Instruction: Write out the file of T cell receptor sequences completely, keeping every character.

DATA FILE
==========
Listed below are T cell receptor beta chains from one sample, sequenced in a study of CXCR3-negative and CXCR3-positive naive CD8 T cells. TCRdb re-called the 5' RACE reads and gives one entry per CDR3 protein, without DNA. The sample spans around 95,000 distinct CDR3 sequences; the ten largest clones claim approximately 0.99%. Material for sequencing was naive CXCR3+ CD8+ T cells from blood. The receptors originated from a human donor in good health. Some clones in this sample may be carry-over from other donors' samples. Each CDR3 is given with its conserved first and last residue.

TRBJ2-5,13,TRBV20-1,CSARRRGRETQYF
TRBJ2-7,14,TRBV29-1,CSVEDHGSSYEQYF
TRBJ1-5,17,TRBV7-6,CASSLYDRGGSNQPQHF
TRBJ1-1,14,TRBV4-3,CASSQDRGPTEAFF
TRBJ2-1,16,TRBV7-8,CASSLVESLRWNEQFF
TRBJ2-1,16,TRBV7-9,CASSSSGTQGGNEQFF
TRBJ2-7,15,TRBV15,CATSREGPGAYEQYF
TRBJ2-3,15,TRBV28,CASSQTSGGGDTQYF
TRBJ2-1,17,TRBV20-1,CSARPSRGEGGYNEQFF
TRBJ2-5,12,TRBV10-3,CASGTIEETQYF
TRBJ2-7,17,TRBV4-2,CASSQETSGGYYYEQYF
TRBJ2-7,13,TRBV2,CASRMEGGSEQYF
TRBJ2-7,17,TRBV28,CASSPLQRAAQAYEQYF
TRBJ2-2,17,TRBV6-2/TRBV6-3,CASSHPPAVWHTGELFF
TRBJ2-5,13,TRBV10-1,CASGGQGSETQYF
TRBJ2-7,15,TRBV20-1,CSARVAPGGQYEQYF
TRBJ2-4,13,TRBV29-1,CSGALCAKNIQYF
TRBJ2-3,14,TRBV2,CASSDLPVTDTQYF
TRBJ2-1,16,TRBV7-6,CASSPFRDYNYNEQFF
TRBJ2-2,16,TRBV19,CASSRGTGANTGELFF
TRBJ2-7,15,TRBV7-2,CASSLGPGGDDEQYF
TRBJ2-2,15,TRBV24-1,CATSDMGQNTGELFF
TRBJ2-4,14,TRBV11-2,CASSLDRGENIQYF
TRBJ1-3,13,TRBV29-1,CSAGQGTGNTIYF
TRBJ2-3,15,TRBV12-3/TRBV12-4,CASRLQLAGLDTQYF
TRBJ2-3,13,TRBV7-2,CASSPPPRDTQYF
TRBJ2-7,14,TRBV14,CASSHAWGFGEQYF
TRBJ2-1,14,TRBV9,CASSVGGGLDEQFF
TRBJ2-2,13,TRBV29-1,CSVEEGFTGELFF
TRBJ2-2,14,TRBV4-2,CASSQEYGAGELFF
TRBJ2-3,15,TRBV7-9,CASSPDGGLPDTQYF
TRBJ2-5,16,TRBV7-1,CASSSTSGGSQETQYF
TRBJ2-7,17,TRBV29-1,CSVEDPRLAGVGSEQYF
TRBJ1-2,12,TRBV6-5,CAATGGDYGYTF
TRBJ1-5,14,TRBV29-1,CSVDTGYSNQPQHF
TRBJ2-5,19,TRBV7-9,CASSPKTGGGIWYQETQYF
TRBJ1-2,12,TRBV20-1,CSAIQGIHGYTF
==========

Listed below are T cell receptor beta chains from one sample, sequenced in a study of CXCR3-negative and CXCR3-positive naive CD8 T cells. TCRdb re-called the 5' RACE reads and gives one entry per CDR3 protein, without DNA. The sample spans around 95,000 distinct CDR3 sequences; the ten largest clones claim approximately 0.99%. Material for sequencing was naive CXCR3+ CD8+ T cells from blood. The receptors originated from a human donor in good health. Some clones in this sample may be carry-over from other donors' samples. Each CDR3 is given with its conserved first and last residue.

TRBJ2-5,13,TRBV20-1,CSARRRGRETQYF
TRBJ2-7,14,TRBV29-1,CSVEDHGSSYEQYF
TRBJ1-5,17,TRBV7-6,CASSLYDRGGSNQPQHF
TRBJ1-1,14,TRBV4-3,CASSQDRGPTEAFF
TRBJ2-1,16,TRBV7-8,CASSLVESLRWNEQFF
TRBJ2-1,16,TRBV7-9,CASSSSGTQGGNEQFF
TRBJ2-7,15,TRBV15,CATSREGPGAYEQYF
TRBJ2-3,15,TRBV28,CASSQTSGGGDTQYF
TRBJ2-1,17,TRBV20-1,CSARPSRGEGGYNEQFF
TRBJ2-5,12,TRBV10-3,CASGTIEETQYF
TRBJ2-7,17,TRBV4-2,CASSQETSGGYYYEQYF
TRBJ2-7,13,TRBV2,CASRMEGGSEQYF
TRBJ2-7,17,TRBV28,CASSPLQRAAQAYEQYF
TRBJ2-2,17,TRBV6-2/TRBV6-3,CASSHPPAVWHTGELFF
TRBJ2-5,13,TRBV10-1,CASGGQGSETQYF
TRBJ2-7,15,TRBV20-1,CSARVAPGGQYEQYF
TRBJ2-4,13,TRBV29-1,CSGALCAKNIQYF
TRBJ2-3,14,TRBV2,CASSDLPVTDTQYF
TRBJ2-1,16,TRBV7-6,CASSPFRDYNYNEQFF
TRBJ2-2,16,TRBV19,CASSRGTGANTGELFF
TRBJ2-7,15,TRBV7-2,CASSLGPGGDDEQYF
TRBJ2-2,15,TRBV24-1,CATSDMGQNTGELFF
TRBJ2-4,14,TRBV11-2,CASSLDRGENIQYF
TRBJ1-3,13,TRBV29-1,CSAGQGTGNTIYF
TRBJ2-3,15,TRBV12-3/TRBV12-4,CASRLQLAGLDTQYF
TRBJ2-3,13,TRBV7-2,CASSPPPRDTQYF
TRBJ2-7,14,TRBV14,CASSHAWGFGEQYF
TRBJ2-1,14,TRBV9,CASSVGGGLDEQFF
TRBJ2-2,13,TRBV29-1,CSVEEGFTGELFF
TRBJ2-2,14,TRBV4-2,CASSQEYGAGELFF
TRBJ2-3,15,TRBV7-9,CASSPDGGLPDTQYF
TRBJ2-5,16,TRBV7-1,CASSSTSGGSQETQYF
TRBJ2-7,17,TRBV29-1,CSVEDPRLAGVGSEQYF
TRBJ1-2,12,TRBV6-5,CAATGGDYGYTF
TRBJ1-5,14,TRBV29-1,CSVDTGYSNQPQHF
TRBJ2-5,19,TRBV7-9,CASSPKTGGGIWYQETQYF
TRBJ1-2,12,TRBV20-1,CSAIQGIHGYTF